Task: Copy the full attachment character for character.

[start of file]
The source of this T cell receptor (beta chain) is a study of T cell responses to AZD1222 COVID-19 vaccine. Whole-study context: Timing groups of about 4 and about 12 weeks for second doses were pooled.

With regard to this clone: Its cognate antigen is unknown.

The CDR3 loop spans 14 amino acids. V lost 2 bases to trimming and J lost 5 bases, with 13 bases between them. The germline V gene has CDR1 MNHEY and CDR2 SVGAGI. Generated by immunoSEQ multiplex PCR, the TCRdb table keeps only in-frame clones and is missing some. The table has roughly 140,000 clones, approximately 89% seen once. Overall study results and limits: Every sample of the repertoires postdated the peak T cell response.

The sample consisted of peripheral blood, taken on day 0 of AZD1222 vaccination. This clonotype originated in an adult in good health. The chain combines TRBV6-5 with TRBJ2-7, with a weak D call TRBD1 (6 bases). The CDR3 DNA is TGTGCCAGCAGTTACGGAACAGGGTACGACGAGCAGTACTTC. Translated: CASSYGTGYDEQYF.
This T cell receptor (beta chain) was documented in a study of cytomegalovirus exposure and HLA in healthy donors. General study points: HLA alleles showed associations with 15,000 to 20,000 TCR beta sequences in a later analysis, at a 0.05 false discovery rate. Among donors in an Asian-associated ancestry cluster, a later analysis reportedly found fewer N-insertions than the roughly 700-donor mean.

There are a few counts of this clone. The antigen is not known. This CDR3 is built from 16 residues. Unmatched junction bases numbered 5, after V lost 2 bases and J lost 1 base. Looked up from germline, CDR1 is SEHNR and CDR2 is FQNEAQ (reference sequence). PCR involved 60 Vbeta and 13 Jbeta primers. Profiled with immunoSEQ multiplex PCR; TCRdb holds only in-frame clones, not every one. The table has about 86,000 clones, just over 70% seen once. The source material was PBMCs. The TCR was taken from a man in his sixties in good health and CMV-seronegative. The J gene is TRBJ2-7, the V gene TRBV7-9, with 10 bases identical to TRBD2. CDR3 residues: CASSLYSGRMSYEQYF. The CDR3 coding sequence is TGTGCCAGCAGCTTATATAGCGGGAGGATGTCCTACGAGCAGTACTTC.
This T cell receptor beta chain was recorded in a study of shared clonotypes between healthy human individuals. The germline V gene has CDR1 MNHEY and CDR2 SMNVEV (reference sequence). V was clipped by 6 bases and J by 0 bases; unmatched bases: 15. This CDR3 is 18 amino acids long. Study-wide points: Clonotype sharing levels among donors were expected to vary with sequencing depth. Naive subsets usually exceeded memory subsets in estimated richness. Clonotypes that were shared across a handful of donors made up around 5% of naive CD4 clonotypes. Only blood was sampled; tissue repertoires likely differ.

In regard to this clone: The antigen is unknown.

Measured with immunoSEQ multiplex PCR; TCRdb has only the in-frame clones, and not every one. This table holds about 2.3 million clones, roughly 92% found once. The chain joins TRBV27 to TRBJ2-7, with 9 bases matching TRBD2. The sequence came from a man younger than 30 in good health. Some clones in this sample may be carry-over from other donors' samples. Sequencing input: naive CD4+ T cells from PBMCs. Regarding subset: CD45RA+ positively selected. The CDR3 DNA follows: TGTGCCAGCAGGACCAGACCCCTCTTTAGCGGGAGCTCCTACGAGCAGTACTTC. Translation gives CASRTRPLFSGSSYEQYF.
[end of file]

The source of this T cell receptor (beta chain) is a study of T cell responses to AZD1222 COVID-19 vaccine. Whole-study context: Timing groups of about 4 and about 12 weeks for second doses were pooled.

With regard to this clone: Its cognate antigen is unknown.

The CDR3 loop spans 14 amino acids. V lost 2 bases to trimming and J lost 5 bases, with 13 bases between them. The germline V gene has CDR1 MNHEY and CDR2 SVGAGI. Generated by immunoSEQ multiplex PCR, the TCRdb table keeps only in-frame clones and is missing some. The table has roughly 140,000 clones, approximately 89% seen once. Overall study results and limits: Every sample of the repertoires postdated the peak T cell response.

The sample consisted of peripheral blood, taken on day 0 of AZD1222 vaccination. This clonotype originated in an adult in good health. The chain combines TRBV6-5 with TRBJ2-7, with a weak D call TRBD1 (6 bases). The CDR3 DNA is TGTGCCAGCAGTTACGGAACAGGGTACGACGAGCAGTACTTC. Translated: CASSYGTGYDEQYF.
This T cell receptor (beta chain) was documented in a study of cytomegalovirus exposure and HLA in healthy donors. General study points: HLA alleles showed associations with 15,000 to 20,000 TCR beta sequences in a later analysis, at a 0.05 false discovery rate. Among donors in an Asian-associated ancestry cluster, a later analysis reportedly found fewer N-insertions than the roughly 700-donor mean.

There are a few counts of this clone. The antigen is not known. This CDR3 is built from 16 residues. Unmatched junction bases numbered 5, after V lost 2 bases and J lost 1 base. Looked up from germline, CDR1 is SEHNR and CDR2 is FQNEAQ (reference sequence). PCR involved 60 Vbeta and 13 Jbeta primers. Profiled with immunoSEQ multiplex PCR; TCRdb holds only in-frame clones, not every one. The table has about 86,000 clones, just over 70% seen once. The source material was PBMCs. The TCR was taken from a man in his sixties in good health and CMV-seronegative. The J gene is TRBJ2-7, the V gene TRBV7-9, with 10 bases identical to TRBD2. CDR3 residues: CASSLYSGRMSYEQYF. The CDR3 coding sequence is TGTGCCAGCAGCTTATATAGCGGGAGGATGTCCTACGAGCAGTACTTC.
This T cell receptor beta chain was recorded in a study of shared clonotypes between healthy human individuals. The germline V gene has CDR1 MNHEY and CDR2 SMNVEV (reference sequence). V was clipped by 6 bases and J by 0 bases; unmatched bases: 15. This CDR3 is 18 amino acids long. Study-wide points: Clonotype sharing levels among donors were expected to vary with sequencing depth. Naive subsets usually exceeded memory subsets in estimated richness. Clonotypes that were shared across a handful of donors made up around 5% of naive CD4 clonotypes. Only blood was sampled; tissue repertoires likely differ.

In regard to this clone: The antigen is unknown.

Measured with immunoSEQ multiplex PCR; TCRdb has only the in-frame clones, and not every one. This table holds about 2.3 million clones, roughly 92% found once. The chain joins TRBV27 to TRBJ2-7, with 9 bases matching TRBD2. The sequence came from a man younger than 30 in good health. Some clones in this sample may be carry-over from other donors' samples. Sequencing input: naive CD4+ T cells from PBMCs. Regarding subset: CD45RA+ positively selected. The CDR3 DNA follows: TGTGCCAGCAGGACCAGACCCCTCTTTAGCGGGAGCTCCTACGAGCAGTACTTC. Translation gives CASRTRPLFSGSSYEQYF.